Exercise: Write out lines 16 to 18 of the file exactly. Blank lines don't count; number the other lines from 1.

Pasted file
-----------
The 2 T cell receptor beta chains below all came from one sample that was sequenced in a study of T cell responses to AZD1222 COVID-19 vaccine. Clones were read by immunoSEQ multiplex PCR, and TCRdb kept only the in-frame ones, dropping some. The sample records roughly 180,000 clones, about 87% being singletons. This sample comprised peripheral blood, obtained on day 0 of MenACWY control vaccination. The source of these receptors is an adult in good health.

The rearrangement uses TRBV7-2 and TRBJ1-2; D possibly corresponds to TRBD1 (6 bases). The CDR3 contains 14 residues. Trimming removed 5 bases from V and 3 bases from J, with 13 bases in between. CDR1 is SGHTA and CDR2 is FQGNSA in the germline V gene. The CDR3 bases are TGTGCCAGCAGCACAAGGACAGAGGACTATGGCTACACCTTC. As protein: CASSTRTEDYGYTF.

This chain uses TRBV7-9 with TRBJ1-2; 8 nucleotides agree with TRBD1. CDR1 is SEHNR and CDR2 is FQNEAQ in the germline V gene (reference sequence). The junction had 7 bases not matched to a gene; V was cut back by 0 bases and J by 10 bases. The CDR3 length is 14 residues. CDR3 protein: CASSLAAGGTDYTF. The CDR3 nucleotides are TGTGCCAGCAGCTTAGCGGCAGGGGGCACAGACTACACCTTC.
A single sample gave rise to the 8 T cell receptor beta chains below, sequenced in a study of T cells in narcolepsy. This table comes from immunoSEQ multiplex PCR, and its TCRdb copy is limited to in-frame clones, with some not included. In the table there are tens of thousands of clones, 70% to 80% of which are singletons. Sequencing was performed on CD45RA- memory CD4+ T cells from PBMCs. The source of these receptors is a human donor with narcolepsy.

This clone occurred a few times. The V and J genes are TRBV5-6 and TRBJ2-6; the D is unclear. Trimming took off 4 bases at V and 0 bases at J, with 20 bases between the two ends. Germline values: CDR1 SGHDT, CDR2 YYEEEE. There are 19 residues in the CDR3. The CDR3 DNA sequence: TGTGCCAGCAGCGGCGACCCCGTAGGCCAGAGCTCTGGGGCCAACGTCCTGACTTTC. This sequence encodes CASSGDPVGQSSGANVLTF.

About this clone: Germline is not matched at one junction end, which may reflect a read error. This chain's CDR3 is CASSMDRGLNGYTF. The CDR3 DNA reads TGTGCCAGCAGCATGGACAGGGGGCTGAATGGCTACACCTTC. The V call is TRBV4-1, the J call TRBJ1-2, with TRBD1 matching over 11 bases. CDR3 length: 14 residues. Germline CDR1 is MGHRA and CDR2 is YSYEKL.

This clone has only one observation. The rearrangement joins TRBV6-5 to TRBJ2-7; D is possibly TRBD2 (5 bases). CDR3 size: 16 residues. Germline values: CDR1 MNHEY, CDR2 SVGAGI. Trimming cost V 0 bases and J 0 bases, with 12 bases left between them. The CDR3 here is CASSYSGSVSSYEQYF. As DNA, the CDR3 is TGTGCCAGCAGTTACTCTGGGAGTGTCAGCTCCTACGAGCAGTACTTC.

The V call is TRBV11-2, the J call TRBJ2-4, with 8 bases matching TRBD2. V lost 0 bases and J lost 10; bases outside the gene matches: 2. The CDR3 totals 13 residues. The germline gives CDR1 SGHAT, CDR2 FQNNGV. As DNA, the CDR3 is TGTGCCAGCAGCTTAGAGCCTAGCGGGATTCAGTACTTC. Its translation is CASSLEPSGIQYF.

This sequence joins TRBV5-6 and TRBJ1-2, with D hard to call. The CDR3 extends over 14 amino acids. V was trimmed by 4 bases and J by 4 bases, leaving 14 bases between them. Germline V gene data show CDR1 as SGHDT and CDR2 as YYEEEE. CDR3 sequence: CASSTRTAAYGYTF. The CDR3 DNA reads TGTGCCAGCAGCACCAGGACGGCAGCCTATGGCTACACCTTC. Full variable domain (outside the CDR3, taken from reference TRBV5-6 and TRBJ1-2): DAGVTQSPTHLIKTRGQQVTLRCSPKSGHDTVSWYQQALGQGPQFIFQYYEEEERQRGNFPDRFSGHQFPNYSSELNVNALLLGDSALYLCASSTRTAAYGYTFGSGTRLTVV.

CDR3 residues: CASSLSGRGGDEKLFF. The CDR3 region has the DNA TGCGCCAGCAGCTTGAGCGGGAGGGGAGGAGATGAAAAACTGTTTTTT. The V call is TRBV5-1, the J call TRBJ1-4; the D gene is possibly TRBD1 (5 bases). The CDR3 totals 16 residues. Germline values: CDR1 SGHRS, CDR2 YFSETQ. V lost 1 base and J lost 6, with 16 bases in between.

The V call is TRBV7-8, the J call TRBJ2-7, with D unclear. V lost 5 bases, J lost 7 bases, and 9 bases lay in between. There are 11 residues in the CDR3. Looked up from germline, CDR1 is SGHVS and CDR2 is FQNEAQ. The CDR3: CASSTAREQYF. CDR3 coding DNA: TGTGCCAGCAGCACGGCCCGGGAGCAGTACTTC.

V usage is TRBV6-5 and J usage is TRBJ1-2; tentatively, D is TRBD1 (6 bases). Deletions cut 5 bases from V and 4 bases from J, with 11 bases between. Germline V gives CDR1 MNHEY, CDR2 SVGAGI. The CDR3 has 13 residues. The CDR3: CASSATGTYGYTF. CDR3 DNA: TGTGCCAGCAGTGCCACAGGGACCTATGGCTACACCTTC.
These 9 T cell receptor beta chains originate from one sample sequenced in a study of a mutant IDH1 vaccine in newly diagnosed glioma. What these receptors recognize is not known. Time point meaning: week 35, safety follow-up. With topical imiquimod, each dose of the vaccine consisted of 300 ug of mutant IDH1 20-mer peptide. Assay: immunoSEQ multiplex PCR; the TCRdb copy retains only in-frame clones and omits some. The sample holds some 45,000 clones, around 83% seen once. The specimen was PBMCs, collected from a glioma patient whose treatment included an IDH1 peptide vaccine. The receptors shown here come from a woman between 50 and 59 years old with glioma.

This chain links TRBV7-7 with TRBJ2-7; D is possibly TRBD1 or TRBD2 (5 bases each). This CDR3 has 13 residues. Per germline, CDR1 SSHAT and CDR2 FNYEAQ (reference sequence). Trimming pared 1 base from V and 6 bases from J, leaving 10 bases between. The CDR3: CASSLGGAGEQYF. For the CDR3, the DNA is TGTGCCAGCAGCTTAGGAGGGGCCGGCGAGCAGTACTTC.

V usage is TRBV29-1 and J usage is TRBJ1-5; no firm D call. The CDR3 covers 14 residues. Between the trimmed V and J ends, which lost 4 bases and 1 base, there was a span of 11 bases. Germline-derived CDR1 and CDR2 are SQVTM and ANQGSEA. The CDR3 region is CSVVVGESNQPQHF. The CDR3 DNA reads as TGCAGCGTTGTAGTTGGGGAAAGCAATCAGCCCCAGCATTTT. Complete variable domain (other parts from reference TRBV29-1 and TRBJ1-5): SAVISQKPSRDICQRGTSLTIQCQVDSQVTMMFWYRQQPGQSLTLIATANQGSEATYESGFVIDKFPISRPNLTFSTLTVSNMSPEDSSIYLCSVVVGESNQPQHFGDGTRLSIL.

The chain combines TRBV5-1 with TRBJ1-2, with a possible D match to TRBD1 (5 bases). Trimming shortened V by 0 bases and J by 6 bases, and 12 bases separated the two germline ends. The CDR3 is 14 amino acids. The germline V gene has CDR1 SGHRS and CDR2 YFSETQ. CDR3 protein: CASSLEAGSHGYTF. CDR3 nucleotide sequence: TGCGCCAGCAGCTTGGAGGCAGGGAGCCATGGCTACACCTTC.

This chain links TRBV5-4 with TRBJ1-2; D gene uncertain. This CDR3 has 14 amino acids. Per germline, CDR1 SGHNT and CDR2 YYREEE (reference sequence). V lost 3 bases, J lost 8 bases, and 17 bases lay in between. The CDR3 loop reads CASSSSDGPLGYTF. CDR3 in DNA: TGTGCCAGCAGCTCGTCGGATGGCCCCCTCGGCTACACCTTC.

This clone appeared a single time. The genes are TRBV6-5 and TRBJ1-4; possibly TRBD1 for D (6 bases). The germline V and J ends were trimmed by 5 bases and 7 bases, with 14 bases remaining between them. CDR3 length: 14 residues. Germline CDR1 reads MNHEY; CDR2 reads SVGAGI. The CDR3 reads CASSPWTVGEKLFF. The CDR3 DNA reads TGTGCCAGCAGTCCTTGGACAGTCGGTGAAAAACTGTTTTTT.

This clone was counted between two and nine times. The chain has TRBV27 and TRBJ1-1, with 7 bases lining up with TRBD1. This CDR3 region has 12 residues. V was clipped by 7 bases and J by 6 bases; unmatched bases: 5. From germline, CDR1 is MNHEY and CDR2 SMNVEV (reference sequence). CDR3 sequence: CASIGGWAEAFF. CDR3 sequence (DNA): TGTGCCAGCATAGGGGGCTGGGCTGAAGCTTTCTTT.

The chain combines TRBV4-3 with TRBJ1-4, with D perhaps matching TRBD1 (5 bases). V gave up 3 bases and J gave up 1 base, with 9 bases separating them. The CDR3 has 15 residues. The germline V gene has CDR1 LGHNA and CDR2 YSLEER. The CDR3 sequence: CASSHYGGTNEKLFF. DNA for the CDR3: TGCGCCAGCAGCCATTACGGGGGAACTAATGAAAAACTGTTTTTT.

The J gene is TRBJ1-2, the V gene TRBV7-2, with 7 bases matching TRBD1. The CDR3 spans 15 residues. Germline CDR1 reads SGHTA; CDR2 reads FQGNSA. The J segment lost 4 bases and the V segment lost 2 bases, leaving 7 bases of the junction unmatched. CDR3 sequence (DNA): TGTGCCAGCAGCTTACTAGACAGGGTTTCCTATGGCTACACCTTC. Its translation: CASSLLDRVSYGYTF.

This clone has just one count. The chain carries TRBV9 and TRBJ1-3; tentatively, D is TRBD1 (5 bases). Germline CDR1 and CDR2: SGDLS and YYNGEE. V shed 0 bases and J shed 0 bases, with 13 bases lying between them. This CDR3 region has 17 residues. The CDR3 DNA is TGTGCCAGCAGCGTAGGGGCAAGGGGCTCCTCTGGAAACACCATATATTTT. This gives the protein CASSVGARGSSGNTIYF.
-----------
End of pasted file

The chain combines TRBV5-1 with TRBJ1-2, with a possible D match to TRBD1 (5 bases). Trimming shortened V by 0 bases and J by 6 bases, and 12 bases separated the two germline ends. The CDR3 is 14 amino acids. The germline V gene has CDR1 SGHRS and CDR2 YFSETQ. CDR3 protein: CASSLEAGSHGYTF. CDR3 nucleotide sequence: TGCGCCAGCAGCTTGGAGGCAGGGAGCCATGGCTACACCTTC.

This chain links TRBV5-4 with TRBJ1-2; D gene uncertain. This CDR3 has 14 amino acids. Per germline, CDR1 SGHNT and CDR2 YYREEE (reference sequence). V lost 3 bases, J lost 8 bases, and 17 bases lay in between. The CDR3 loop reads CASSSSDGPLGYTF. CDR3 in DNA: TGTGCCAGCAGCTCGTCGGATGGCCCCCTCGGCTACACCTTC.

This clone appeared a single time. The genes are TRBV6-5 and TRBJ1-4; possibly TRBD1 for D (6 bases). The germline V and J ends were trimmed by 5 bases and 7 bases, with 14 bases remaining between them. CDR3 length: 14 residues. Germline CDR1 reads MNHEY; CDR2 reads SVGAGI. The CDR3 reads CASSPWTVGEKLFF. The CDR3 DNA reads TGTGCCAGCAGTCCTTGGACAGTCGGTGAAAAACTGTTTTTT.